Feeds

Microsoft throws unified communications party

Bill Gates signs guitar

Designing a Defense for Mobile Applications

Today, in downtown San Francisco, Microsoft's long-awaited lineup of "unified communications software" was officially announced by chairman Bill Gates, business division president Jeff Raikes, and a surly-looking guitarist in a red velvet jacket.

As he officially introduced the world to this collection of interwoven VoIP, video conferencing, and messaging tools, Gates called it "a big bet that we've made and one we feel great about". Raikes insisted that the announcement was "a milestone not just for Microsoft but a milestone for the industry." And Mr Red Velvet played a guitar tagged with Bill Gates's signature and a Microsoft unified communications logo.

Redmond first trumpeted its plan for so-called unified communications more than a year ago, and this morning, it rolled into San Francisco's Bill Graham Civic Auditorium to proclaim that five new comms products are now available across the globe.

Servers, clients, and panoramic views

The centerpiece is Microsoft Office Communications Server 2007, or OCS, a back-end behemoth that provides business types with VoIP, video conferencing, and instant messaging as well as "presence tracking." You know, those little icons that tell you what your colleagues are up to and how you can reach them.

End users can tap into OCS from any Office app, but Microsoft has also introduced a client-side option known as Office Communicator 2007. Think of it as Outlook to OCS's Exchange. It runs on the desktop or from a web browser, and there's a version for mobile phones too.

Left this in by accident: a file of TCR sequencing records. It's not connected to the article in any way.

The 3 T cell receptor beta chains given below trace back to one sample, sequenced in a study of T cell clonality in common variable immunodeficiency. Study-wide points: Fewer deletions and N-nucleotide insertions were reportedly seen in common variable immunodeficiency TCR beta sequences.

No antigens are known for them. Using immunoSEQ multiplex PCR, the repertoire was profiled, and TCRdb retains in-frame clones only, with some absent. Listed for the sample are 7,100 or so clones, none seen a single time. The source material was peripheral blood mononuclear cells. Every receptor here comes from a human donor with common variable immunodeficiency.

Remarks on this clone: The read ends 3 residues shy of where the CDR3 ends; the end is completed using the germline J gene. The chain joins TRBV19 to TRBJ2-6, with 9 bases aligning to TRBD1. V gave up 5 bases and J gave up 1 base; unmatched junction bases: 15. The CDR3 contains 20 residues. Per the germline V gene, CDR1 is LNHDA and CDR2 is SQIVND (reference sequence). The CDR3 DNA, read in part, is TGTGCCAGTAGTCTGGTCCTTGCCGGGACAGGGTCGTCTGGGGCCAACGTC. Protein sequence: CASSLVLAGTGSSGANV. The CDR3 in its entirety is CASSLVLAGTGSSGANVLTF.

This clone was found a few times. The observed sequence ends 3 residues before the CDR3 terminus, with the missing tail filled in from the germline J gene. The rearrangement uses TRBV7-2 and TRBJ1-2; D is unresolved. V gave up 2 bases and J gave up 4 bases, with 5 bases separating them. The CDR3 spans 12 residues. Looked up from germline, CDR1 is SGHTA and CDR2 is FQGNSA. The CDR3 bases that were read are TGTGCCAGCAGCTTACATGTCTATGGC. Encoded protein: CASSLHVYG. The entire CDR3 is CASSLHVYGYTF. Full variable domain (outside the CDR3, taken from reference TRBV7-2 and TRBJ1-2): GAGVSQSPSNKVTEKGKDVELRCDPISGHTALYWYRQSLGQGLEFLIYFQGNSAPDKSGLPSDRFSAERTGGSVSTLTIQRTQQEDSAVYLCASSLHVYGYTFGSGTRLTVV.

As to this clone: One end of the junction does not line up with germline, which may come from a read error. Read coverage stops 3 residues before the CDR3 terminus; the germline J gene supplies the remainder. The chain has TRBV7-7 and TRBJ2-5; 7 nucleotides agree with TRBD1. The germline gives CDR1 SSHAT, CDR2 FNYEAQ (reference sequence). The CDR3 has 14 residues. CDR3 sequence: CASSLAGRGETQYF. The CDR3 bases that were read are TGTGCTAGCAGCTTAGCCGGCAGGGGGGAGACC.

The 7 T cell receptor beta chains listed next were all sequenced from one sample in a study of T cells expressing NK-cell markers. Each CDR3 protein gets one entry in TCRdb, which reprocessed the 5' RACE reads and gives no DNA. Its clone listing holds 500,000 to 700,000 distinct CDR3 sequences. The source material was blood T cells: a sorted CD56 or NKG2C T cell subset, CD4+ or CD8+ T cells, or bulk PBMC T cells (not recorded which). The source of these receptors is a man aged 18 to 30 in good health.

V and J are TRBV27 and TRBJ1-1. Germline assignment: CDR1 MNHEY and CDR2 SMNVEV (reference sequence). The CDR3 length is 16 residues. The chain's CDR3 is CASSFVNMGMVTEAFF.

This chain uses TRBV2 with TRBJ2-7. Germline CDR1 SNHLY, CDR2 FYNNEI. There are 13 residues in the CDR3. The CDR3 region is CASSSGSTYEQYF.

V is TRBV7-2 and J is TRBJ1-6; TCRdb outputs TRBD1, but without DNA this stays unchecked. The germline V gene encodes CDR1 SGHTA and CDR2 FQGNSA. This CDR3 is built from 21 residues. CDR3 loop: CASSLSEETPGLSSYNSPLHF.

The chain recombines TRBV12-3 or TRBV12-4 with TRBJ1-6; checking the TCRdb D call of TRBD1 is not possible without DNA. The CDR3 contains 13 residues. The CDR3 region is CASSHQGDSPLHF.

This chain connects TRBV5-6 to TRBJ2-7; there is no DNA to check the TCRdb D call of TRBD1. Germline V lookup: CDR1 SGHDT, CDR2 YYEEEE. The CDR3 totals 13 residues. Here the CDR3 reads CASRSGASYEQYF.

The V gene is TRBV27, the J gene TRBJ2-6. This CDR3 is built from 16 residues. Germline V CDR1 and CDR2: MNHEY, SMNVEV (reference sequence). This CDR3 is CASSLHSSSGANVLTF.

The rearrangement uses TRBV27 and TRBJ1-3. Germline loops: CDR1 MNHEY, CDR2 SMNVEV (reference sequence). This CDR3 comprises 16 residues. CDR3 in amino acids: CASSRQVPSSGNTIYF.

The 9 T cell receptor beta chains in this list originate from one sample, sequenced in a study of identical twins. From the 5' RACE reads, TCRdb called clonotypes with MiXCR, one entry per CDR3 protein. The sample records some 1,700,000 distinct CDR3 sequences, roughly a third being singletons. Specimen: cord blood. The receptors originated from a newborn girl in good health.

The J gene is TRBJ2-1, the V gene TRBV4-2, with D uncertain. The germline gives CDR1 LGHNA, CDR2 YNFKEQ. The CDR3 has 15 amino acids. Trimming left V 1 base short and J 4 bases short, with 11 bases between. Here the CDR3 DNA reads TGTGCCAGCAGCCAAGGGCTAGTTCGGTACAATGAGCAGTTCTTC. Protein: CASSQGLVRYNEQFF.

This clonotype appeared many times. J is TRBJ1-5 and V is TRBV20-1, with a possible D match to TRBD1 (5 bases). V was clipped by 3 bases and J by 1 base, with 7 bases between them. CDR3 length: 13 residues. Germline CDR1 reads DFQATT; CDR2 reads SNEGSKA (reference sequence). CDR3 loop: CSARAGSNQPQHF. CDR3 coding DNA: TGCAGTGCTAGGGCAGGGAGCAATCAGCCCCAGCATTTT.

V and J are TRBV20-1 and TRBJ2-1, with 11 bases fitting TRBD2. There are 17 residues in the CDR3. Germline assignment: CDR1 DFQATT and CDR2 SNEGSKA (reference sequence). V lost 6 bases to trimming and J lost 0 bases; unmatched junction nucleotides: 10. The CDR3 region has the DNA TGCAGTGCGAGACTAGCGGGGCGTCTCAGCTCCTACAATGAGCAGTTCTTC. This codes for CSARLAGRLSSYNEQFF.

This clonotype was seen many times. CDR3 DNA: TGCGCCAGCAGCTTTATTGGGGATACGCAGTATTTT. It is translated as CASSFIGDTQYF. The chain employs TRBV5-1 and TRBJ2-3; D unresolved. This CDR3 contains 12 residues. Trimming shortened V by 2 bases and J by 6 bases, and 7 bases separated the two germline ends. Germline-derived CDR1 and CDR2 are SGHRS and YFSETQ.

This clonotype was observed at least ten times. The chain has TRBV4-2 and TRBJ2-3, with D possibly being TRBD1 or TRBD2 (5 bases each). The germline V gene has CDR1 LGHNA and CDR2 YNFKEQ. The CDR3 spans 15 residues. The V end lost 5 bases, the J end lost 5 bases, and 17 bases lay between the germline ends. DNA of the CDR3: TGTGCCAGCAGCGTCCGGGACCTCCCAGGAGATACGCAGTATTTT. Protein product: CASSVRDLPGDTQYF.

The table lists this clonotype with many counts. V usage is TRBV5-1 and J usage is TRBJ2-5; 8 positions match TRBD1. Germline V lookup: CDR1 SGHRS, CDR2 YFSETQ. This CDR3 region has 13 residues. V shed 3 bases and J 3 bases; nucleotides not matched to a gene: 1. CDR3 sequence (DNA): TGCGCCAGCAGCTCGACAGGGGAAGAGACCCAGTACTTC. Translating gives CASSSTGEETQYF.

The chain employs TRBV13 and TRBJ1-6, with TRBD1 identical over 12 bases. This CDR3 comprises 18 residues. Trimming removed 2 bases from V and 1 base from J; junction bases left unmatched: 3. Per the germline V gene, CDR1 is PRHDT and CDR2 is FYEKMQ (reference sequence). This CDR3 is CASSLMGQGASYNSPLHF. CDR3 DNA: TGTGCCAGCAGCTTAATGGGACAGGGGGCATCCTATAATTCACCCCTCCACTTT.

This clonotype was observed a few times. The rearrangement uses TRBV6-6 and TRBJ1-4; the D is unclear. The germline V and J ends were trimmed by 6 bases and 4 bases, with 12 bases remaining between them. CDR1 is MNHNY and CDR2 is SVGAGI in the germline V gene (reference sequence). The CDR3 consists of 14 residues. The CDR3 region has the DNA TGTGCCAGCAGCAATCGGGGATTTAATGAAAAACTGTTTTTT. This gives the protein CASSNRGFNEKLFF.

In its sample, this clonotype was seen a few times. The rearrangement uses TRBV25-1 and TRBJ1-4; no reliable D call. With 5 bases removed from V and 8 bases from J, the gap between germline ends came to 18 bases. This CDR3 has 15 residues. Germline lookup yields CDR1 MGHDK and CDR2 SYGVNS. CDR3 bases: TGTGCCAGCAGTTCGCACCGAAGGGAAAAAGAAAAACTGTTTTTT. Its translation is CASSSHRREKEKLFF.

At the same time, Gates and company have unveiled a new version of their hosted conferencing service, Office Live Meeting, that offers many of the same comms tools available from OCS. And they've introduced their very own video conferencing hardware appliance. When used in tandem with Live Meeting, OCS, or other video conferencing software, the $3000 Microsoft RoundTable provides a panoramic view of meeting participants.

Oh, and there's a new service pack update for Exchange that ties Microsoft email, calendaring, and contacts server into this unified communications extravaganza.

The Power of One eBook: Top reasons to choose HP BladeSystem

Next page: He wore red velvet

More from The Register

next story
Apple fanbois SCREAM as update BRICKS their Macbook Airs
Ragegasm spills over as firmware upgrade kills machines
Attack of the clones: Oracle's latest Red Hat Linux lookalike arrives
Oracle's Linux boss says Larry's Linux isn't just for Oracle apps anymore
THUD! WD plonks down SIX TERABYTE 'consumer NAS' fatboy
Now that's a LOT of porn or pirated movies. Or, you know, other consumer stuff
EU's top data cops to meet Google, Microsoft et al over 'right to be forgotten'
Plan to hammer out 'coherent' guidelines. Good luck chaps!
US judge: YES, cops or feds so can slurp an ENTIRE Gmail account
Crooks don't have folders labelled 'drug records', opines NY beak
Manic malware Mayhem spreads through Linux, FreeBSD web servers
And how Google could cripple infection rate in a second
FLAPE – the next BIG THING in storage
Find cold data with flash, transmit it from tape
prev story

Whitepapers

Designing a Defense for Mobile Applications
Learn about the various considerations for defending mobile applications - from the application architecture itself to the myriad testing technologies.
How modern custom applications can spur business growth
Learn how to create, deploy and manage custom applications without consuming or expanding the need for scarce, expensive IT resources.
Reducing security risks from open source software
Follow a few strategies and your organization can gain the full benefits of open source and the cloud without compromising the security of your applications.
Boost IT visibility and business value
How building a great service catalog relieves pressure points and demonstrates the value of IT service management.
Consolidation: the foundation for IT and business transformation
In this whitepaper learn how effective consolidation of IT and business resources can enable multiple, meaningful business benefits.